Dr. Charles Baird Oliver was born in Perth County, near the town of St. Mary’s on January 21st, 1866. He was the 9th of 11 children born to David Oliver and the former Agnes Robertson. Dr. Oliver’s parents were farmers and his siblings were; John Oliver, James R. Oliver, David T. Oliver, Agnes T. Oliver, Jeanie Davidson Oliver, William B. Oliver, Margaret Oliver, Robert R. Oliver, Mary Turnbull Oliver and Isabella D. Oliver.
Dr. Baird receive his primary education in St Mary’s and furthered his education at Trinity College in Toronto. He graduated M.D., C.M. in 1890. According to the 1928 Ontario Medical Register, Dr. Oliver joined the College of Physicians and Surgeons on the 22nd of May, 1890. His first medical practice was in Ruthven (Essex County).
Dr. Oliver married Nellie N. Bickell on the 13th of May, 1891 in Hibbert Twp., Perth County. She was born on the 12th of July, 1866 near Staffa, Hibbert Twp, Perth Cty. She was the youngest of 4 children born to William Bickell and the former Eliza Cudliff. Her parents were farmers and her siblings were; Frederick Bickell, Sarah Jane Bickell and Caroline “Carrie” Bickell. Mrs. Oliver was only 4 years old when her mother died of tuberculosis at the age of 34. Her father married Elizabeth (Patrick) Drake on the 24th of October, 1873 and 4 more children were born; William James Bickell, Thomas Bickell, Elizabeth Bickell and Albert T. Bickell.
Dr. and Mrs. Oliver had 4 children; Roland Oliver was born in Ruthven on the 10th of April, 1892 (He did not survive his childhood). Douglas Robertson Oliver was born on the 23rd of January in 1894 in Ruthven, Marjorie Hamilton “Mavis” Oliver was born on the 14th of November, 1898 in Chatham-Kent. Another daughter Agnes Helen Oliver was born in Merlin on the 15th of December, 1900. Sadly she died on the 3rd of May, 1901 of heart failure.
In 1911 a fire in the downtown core of Merlin destroyed Dr. Oliver’s medical office and the adjoining Layman-Oliver Drug Store. He did not rebuild his office.
Early on in his career, he found his calling in obstetrics. He attended a post-graduate course of studies in 1911 at the Rotunda Hospital in Dublin, Ireland and in hospitals in London, England. His post graduate education specialized in maternity medicine.
Dr. Oliver moved his family and his medical practice to Chatham in 1912. Dr. Oliver delivered the most difficult cases, often called in during the last critical moments. His name appeared in the 1913 Bell Telephone Directory. His office was located at 53 King Street West and his telephone number was 804. Dr. Oliver’s residence was located at 212 Wellington Street West and his home telephone number was 805. During the First World War, Dr. Oliver attended the families of men who were serving overseas without charge.
Dr. Oliver enjoyed bowling and he won The Free Press Trophy at a bowling tournament in Wallaceburg on the 21st of August, 1919. He also enjoyed playing baseball, golf and hunting. In September of 1922, Dr. Oliver was appointed to the College of Physicians and Surgeons Examining Board, to officiate obstetric exams. Dr. and Mrs. Oliver sponsored an Armenian child brought to Canada to be educated and given the name John Oliver. The child lived at the Armenian Orphans farm in Georgetown, Ontario and he was known to have a beautiful singing voice. Dr. Oliver also had an excellent singing voice and he sang in the St. Andrew’s Church choir and he also sang as a tenor soloist. Dr. Oliver was President of the committee that erected the soldiers memorial (the Cenotaph) at the entrance of Tecumseh Park. Dr. Oliver was a member of the Masonic Lodge.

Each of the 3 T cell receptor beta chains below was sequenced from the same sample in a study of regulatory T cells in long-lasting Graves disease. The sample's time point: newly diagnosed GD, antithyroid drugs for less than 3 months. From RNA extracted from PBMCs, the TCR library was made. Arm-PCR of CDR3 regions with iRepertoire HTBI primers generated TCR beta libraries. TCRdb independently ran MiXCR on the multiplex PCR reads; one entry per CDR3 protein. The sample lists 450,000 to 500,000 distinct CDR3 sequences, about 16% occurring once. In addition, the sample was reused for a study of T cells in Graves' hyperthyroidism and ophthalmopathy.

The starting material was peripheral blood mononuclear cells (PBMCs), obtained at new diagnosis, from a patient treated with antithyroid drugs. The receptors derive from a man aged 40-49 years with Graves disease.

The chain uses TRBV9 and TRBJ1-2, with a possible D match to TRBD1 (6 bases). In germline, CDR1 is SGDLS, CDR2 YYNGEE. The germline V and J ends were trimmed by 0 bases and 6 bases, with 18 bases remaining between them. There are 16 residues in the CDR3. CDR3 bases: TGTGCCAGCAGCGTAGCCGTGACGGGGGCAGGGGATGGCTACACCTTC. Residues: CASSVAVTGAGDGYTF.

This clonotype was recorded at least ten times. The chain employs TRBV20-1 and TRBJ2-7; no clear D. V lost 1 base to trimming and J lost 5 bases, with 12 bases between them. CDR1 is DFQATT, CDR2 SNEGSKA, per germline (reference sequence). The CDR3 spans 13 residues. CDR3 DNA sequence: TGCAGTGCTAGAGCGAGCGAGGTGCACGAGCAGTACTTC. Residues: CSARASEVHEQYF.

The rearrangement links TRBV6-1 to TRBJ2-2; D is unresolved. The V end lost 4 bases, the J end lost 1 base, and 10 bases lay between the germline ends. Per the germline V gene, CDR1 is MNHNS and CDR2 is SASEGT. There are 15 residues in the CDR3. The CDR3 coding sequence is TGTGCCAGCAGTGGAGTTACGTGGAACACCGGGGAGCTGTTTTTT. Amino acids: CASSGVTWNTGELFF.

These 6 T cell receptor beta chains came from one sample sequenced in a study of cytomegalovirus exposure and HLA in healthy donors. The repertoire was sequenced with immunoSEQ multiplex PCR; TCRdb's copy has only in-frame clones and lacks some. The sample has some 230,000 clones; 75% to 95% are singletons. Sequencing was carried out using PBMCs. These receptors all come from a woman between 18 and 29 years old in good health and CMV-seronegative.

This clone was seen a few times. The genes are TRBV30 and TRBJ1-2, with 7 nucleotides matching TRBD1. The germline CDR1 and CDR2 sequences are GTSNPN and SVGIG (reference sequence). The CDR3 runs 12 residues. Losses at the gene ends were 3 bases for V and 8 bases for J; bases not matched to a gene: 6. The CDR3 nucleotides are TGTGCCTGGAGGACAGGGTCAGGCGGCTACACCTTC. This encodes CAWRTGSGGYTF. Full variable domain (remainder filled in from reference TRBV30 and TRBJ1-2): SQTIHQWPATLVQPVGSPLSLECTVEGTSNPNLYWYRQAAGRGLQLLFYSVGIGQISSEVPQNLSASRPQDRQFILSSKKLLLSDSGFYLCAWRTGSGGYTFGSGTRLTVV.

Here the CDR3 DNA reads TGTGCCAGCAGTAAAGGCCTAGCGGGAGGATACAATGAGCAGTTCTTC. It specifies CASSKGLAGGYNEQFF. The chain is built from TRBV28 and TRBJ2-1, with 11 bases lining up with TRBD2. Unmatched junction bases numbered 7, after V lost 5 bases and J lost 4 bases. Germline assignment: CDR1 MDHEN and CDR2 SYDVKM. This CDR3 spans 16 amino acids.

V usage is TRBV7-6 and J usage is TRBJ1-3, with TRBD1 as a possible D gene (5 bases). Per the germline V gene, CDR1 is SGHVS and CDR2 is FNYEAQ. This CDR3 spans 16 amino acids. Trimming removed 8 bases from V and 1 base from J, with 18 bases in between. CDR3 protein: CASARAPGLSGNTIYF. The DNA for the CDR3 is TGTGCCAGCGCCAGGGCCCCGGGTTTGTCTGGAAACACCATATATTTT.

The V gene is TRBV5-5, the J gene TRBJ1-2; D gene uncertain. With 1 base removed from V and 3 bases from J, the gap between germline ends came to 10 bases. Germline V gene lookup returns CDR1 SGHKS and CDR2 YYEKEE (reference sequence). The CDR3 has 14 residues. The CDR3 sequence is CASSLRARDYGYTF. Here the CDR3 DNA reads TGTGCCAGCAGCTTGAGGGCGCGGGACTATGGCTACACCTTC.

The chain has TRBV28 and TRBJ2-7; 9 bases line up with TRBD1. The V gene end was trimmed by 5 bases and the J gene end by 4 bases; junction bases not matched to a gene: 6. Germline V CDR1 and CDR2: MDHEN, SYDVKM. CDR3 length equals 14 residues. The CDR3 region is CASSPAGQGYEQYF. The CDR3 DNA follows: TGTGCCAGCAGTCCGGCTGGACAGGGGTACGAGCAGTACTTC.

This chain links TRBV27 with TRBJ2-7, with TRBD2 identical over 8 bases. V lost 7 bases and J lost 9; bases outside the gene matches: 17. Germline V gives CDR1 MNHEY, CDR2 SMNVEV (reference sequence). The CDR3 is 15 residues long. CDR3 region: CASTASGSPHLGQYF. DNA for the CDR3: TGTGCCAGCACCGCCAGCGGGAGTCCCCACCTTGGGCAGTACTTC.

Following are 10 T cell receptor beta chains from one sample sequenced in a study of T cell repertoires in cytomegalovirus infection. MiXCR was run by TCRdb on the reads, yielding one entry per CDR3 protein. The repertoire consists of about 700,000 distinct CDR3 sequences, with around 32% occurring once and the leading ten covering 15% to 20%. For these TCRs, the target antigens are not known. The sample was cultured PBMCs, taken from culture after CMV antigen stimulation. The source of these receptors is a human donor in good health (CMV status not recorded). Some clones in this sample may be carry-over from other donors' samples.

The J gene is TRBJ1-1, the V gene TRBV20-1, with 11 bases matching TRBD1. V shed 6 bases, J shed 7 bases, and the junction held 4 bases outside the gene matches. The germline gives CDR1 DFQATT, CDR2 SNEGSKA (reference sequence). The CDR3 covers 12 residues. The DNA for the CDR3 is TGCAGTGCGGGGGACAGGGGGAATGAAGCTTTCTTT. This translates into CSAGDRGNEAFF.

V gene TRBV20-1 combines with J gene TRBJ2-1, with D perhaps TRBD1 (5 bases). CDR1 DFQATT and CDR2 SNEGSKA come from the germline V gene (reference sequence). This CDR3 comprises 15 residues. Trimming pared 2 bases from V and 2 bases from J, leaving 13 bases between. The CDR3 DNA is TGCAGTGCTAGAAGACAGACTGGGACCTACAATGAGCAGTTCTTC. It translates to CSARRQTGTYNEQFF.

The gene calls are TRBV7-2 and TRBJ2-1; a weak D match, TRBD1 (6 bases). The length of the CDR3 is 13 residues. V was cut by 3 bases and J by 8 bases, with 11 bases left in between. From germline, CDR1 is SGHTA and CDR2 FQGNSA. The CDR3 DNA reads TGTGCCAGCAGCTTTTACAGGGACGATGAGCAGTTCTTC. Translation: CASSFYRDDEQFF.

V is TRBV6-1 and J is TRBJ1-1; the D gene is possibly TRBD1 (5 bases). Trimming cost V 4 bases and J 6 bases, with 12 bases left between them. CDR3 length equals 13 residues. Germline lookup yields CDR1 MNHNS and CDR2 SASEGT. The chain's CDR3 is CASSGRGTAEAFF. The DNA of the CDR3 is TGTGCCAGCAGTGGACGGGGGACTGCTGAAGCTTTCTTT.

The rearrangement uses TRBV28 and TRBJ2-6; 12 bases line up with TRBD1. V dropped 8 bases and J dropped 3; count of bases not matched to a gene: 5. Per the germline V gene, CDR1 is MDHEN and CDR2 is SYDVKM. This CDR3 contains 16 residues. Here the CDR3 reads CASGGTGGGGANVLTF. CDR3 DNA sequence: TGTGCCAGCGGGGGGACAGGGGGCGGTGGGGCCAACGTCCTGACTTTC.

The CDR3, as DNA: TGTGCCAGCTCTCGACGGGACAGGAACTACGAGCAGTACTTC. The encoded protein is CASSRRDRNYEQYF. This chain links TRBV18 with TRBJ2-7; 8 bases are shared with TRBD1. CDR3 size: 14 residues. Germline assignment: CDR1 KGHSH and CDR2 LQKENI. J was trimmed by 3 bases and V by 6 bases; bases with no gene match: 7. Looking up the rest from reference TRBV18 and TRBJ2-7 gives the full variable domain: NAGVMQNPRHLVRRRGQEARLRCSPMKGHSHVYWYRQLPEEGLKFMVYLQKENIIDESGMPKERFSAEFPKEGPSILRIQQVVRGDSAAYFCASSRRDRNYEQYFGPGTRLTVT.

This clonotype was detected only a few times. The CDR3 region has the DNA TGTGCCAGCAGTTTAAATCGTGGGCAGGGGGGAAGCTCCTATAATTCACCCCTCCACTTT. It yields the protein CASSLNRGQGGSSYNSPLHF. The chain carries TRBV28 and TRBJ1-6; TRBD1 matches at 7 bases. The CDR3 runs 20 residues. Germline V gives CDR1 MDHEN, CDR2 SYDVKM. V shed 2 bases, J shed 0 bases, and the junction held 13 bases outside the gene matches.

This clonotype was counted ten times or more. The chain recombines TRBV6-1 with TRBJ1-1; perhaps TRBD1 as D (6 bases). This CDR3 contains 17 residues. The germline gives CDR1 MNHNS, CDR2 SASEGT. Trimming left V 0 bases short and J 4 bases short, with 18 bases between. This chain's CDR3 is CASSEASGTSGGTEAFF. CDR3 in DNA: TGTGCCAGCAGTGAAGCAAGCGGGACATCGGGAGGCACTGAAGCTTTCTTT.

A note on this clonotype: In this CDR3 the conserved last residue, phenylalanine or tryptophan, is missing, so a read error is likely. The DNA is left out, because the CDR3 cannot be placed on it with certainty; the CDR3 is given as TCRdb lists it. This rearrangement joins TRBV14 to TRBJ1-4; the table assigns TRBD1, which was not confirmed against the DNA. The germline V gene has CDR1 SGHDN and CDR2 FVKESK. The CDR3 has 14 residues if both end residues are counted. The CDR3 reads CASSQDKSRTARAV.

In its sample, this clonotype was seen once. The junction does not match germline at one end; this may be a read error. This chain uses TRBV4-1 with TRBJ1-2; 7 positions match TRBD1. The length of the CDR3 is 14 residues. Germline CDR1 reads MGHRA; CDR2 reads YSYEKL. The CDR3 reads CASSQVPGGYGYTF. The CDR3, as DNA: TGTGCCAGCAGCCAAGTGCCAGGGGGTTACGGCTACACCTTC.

Dr. Oliver was raised in the Presbyterian faith and became an elder of the First Presbyterian Church of Chatham. He later moved to the St. Andrew’s United Church. In 1926 he ran for the West Kent Provincial Conservative seat but was defeated by the Rev. A. C. Calder. Dr. Oliver was against the proposed legalized sale of liquor and public opinion was in favor of the legalization of alcohol.
In his spare time, Dr. Oliver was fascinated by the study of astronomy and he lectured on it extensively. He loved to camp and hike and study wildlife and he was considered an expert on the subject. In his autobiography, “Wild Goose Jack”, Jack Miner referred to Dr. Oliver as his friend. He was an honorary president of the Canadian Legion and he was a supporter of the war monument on Memorial Square in Chatham. Dr. and Mrs. Oliver resided at 212 Wellington Street West in Chatham and according to the 1921 and the 1929 Vernon City Directory, Dr. Oliver’s office was located at 35 King Street West.
Mrs. Oliver belonged to the I.O.D.E. and the Ladies Assisting Society of the Public General Hospital. She was an avid reader and enjoyed travelling with her husband. Dr. and Mrs. Oliver owned a home at Erie Beach and Mrs. Oliver was an ardent gardener.
Mrs. Oliver died at her residence in Chatham on the 6th of March, 1933.
Shortly before Dr. Oliver died, a newborn baby needed a blood transfusion. Dr. Oliver gave the baby his own blood. That baby’s name? Dr. John Arthur Roe. Already in poor health, this selfless act saved Dr. Roe’s life but endangered his own. Dr. Oliver died at his residence in Chatham on the 19th of November, 1933.
Dr. and Mrs. Oliver are interred in the mausoleum at Maple Leaf Cemetery in Chatham.
*Dr. Oliver’s sister’s Agnes and Margaret Oliver both became nurses.
**Dr. Oliver’s son, Douglas Robertson Oliver became a well-known journalist. Douglas Oliver enlisted in World War I with the Canadian Armed Services and served overseas in France. Douglas Oliver is featured on the ‘Gathering Our Heroes’ website.
***Dr. John Arthur Roe also appears on the Chatham-Kent Physician Tribute website.
****Dr. Oliver’s residence at 212 Wellington Street West was demolished and a retail outlet was built in it’s place.